Visit to Mulhouse Railway Museum

I took the train to Mulhouse on Thursday 28 December.  It left Paris Est at 0710 and I had to leave the apartment early.  Of course, the subway was much quicker than I had anticipated so I arrived at Paris Est with plenty of time to spare.  The train was posted as leaving 30 minutes late and this changed to 40 minutes and it eventually left an hour late.  Because of the short time available in Mulhouse I was on the point of changing to another day.  The original announcement said there was a problem in the yard while the conductor mentioned mechanical problems.  I surmise that there was a derailment in the yard either to the booked train or which trapped the booked train.  The cars we had seemed to be a make up bunch and the seat reservations and car numbers were messed up.

These were Corail coaches built in the 1970’s, built solid and rode very well.  The toilets dumped on to the track and the seat reservation system was the old manual type where the conductor is given a sheet of tear off strips that are inserted individually in a slot outside the compartment.  This means that seat reservations have to be closed 24 hours before the departure of the train whereas the modern trains (e.g. TGV) are done electronically and the seat reservations are set up when the conductor sets up the train number information at the beginning of the run.

This is a non-electrified cross country route which took us via Troyes, Chaumont, Vesoul, Lure and Belfort (where the TGV cars are made) to Mulhouse.  Langres, home of a famous cheese was on the route but we didn’t stop.  We took 4 hours 45 minutes, which will be reduced to 3 hours when the new high speed line is opened next June through Strasbourg.  The countryside is rolling with much woodland and many pleasant rivers.  There was a heavy hoar frost and some woods were completely covered turning the landscape into a fairyland.  I saw a dog walking purposefully on its own through the woods and a little later on a black cat was out hunting and was leaping on its prey.  Many of the trees had a great number if balls of mistletoe on them.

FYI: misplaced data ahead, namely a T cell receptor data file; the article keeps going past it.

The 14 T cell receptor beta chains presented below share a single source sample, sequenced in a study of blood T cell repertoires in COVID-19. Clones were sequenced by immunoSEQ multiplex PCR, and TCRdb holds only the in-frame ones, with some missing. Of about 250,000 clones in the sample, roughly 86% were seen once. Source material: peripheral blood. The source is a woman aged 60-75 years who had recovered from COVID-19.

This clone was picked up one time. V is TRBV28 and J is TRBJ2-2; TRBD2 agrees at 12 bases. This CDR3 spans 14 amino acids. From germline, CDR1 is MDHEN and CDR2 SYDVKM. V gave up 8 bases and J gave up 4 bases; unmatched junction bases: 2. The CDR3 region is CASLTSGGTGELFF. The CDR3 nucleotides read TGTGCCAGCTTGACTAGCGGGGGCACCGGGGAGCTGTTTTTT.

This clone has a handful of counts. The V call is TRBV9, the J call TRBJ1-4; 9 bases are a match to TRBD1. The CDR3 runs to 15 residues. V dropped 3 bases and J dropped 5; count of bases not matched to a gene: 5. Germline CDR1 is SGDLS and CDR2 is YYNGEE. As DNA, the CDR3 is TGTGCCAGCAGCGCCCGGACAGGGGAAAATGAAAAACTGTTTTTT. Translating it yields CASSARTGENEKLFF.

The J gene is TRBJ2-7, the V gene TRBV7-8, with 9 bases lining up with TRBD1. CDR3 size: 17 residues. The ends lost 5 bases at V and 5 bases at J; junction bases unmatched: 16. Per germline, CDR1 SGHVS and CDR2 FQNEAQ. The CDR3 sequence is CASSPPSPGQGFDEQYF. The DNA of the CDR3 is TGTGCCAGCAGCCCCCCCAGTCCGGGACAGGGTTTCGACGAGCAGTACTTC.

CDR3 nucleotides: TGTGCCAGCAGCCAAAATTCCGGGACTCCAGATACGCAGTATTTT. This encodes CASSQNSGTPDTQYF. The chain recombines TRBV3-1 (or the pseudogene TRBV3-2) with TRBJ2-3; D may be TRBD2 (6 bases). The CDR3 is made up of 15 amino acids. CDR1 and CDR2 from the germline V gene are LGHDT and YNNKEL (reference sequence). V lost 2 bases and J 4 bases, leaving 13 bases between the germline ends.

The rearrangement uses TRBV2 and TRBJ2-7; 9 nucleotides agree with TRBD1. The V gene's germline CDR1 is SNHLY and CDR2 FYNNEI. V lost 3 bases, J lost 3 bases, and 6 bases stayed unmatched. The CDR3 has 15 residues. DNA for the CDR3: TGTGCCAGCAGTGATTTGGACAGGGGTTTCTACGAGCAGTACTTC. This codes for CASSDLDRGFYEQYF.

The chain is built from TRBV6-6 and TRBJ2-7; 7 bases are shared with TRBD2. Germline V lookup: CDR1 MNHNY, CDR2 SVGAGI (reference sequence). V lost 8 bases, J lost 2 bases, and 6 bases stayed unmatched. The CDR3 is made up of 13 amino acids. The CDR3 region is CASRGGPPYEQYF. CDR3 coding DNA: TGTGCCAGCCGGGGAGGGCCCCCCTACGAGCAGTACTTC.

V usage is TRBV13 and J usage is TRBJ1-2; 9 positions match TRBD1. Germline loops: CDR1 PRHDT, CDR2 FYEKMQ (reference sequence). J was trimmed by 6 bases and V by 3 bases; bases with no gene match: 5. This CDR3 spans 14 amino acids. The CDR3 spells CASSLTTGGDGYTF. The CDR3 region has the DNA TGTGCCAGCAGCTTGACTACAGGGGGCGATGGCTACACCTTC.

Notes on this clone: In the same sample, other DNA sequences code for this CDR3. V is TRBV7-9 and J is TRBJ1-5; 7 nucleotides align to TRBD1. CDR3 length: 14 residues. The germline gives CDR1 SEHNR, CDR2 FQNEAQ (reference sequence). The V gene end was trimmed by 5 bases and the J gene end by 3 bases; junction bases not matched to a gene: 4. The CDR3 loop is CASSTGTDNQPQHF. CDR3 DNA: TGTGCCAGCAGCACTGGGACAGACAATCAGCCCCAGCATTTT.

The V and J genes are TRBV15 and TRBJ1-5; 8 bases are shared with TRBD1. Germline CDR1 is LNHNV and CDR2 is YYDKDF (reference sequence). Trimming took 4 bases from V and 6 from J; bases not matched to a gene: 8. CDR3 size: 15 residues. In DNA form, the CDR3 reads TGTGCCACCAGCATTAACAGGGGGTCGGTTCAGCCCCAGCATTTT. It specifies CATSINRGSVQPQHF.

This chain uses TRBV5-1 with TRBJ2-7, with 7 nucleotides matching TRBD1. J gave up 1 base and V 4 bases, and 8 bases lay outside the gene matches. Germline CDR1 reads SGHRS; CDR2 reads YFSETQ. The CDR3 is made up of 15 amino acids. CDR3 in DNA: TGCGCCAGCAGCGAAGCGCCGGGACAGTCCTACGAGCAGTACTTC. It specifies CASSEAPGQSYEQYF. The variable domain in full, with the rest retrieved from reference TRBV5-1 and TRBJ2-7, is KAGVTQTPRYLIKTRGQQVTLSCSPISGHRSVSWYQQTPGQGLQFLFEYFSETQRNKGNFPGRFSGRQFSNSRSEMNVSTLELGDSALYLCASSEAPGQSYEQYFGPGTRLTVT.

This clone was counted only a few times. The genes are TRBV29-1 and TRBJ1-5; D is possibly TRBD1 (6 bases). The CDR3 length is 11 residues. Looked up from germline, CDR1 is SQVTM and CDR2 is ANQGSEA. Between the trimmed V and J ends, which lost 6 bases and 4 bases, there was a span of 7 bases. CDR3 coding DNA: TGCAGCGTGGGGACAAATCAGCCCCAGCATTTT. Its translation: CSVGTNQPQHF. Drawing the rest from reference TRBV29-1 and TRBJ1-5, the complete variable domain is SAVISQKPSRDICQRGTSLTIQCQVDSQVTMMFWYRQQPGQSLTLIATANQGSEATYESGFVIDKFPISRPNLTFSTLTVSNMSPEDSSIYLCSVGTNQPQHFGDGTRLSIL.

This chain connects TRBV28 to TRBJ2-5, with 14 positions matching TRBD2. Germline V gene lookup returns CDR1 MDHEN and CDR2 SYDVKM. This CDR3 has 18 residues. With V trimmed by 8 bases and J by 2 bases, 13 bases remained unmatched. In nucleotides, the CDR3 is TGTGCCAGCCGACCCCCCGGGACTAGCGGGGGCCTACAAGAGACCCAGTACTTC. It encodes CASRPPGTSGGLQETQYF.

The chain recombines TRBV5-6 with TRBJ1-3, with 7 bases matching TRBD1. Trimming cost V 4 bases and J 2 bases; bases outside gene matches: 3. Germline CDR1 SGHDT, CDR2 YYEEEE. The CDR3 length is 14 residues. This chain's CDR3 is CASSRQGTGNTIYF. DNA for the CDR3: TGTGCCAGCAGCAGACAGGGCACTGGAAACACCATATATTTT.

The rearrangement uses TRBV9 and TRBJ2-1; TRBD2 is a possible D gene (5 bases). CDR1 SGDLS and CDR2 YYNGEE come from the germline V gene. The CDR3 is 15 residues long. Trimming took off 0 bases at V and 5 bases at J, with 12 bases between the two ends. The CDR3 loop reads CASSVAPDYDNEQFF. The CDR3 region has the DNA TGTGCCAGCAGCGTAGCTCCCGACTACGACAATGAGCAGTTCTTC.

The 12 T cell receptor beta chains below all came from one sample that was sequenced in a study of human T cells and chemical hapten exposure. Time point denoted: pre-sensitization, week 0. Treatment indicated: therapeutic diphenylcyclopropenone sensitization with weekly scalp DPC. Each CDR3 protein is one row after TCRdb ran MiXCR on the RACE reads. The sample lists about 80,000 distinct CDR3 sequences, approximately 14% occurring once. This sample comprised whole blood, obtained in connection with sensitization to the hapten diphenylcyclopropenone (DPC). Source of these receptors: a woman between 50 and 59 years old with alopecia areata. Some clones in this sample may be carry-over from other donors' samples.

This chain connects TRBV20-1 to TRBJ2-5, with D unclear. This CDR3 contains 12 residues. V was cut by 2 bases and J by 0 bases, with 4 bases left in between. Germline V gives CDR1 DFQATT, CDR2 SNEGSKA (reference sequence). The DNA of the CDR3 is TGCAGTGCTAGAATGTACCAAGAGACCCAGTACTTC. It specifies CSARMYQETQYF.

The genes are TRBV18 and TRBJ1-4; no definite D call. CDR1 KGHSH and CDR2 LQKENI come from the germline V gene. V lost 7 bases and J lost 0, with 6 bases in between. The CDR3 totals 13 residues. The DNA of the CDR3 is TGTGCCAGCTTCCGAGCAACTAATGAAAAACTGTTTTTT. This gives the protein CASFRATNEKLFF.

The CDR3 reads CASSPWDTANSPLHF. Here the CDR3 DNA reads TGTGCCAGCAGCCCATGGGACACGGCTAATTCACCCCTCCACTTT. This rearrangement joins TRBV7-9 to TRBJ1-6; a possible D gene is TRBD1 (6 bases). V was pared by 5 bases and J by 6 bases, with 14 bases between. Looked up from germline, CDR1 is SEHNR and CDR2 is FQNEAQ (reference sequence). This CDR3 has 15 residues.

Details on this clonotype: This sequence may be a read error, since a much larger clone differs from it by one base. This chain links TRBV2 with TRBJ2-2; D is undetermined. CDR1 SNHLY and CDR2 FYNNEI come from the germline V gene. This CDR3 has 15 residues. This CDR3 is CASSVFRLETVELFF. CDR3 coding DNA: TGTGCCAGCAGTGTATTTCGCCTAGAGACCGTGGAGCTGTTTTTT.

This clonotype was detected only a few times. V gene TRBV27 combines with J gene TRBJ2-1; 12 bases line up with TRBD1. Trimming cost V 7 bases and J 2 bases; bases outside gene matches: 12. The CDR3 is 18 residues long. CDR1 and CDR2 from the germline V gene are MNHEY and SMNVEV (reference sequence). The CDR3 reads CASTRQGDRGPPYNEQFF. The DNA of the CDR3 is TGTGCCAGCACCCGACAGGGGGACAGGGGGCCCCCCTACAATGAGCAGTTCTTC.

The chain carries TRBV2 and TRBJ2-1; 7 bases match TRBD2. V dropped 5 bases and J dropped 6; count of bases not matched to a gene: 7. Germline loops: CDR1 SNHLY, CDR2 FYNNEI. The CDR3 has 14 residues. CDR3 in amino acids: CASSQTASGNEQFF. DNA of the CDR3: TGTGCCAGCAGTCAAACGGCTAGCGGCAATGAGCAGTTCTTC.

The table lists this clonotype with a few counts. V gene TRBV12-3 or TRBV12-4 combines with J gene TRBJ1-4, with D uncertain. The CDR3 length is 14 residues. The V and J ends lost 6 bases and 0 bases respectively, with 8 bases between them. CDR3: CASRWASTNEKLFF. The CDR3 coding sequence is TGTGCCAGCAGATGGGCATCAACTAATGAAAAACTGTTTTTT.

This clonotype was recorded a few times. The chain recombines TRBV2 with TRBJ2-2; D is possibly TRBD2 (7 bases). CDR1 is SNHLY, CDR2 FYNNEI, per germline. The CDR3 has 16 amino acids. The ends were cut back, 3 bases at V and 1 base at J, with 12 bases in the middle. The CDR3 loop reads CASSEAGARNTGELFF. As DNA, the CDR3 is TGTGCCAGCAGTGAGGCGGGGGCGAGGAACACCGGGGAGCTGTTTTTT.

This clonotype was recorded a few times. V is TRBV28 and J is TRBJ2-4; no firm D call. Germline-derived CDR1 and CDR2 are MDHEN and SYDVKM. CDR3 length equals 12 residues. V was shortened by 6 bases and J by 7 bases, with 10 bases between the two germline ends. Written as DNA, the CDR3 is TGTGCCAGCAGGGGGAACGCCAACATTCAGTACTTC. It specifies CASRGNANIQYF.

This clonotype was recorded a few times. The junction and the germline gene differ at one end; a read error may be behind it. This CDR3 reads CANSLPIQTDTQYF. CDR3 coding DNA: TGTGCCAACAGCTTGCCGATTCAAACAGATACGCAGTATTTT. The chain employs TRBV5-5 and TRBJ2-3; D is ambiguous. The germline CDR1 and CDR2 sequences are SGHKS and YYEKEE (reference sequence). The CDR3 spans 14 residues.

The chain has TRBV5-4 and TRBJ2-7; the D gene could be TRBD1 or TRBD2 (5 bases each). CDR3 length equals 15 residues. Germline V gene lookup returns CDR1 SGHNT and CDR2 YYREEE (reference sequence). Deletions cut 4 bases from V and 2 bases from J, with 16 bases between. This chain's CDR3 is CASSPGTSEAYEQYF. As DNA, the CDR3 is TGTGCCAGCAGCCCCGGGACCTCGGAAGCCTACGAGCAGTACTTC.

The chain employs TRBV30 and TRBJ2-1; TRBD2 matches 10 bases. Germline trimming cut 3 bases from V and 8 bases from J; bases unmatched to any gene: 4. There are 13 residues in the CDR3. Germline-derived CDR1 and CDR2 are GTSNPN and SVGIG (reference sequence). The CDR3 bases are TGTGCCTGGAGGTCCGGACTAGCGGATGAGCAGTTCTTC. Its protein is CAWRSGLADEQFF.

The new trams run right in front of the station, one line makes a loop around the station forecourt.  I didn’t have much time so I took a taxi to the Railway Museum which is a long way from the station and the tramway even.  I had the phone number of the taxi cabs but just before going in I saw a bus parked at what looked like a bus terminus.  I spoke to the driver who gave me a timetable – yes, indeed, the bus route runs right past the SNCF station and would be convenient to return.  He wished me welcome to Alsace and I went into the museum.

The museum is as impressive as the literature suggests.  The first part tries to set the railway scene.  It is pretty dark but well lit in the right places and there are a series of cameos – railway in wartime, elegant travelling, not so elegant travelling etc..  There are several models appropriately dressed and speaking in clear French.

However, the real exhibit is in the second hall which has lines of equipment, steam, diesel and electric together with some units such as a Picasso car.  The most impressive was a 231 which was jacked up so that the wheels revolved.

I duly caught the bus back to the station.  It took half an hour as it goes around the houses but I had the timetable and the electronic board giving details of the next stop was very helpful.  It must be pretty near impossible to get lost on here.

I walked a little way along the tramway into town and then it was time to board the train for the return to Paris.  Again this was Corail stock, but this time we left precisely on time and arrived back in Paris on the scheduled time.  First class was comfortable and I really enjoyed the compartment stock.  The whole trip, with a seniors’ discount, came to €114 which was pretty good.

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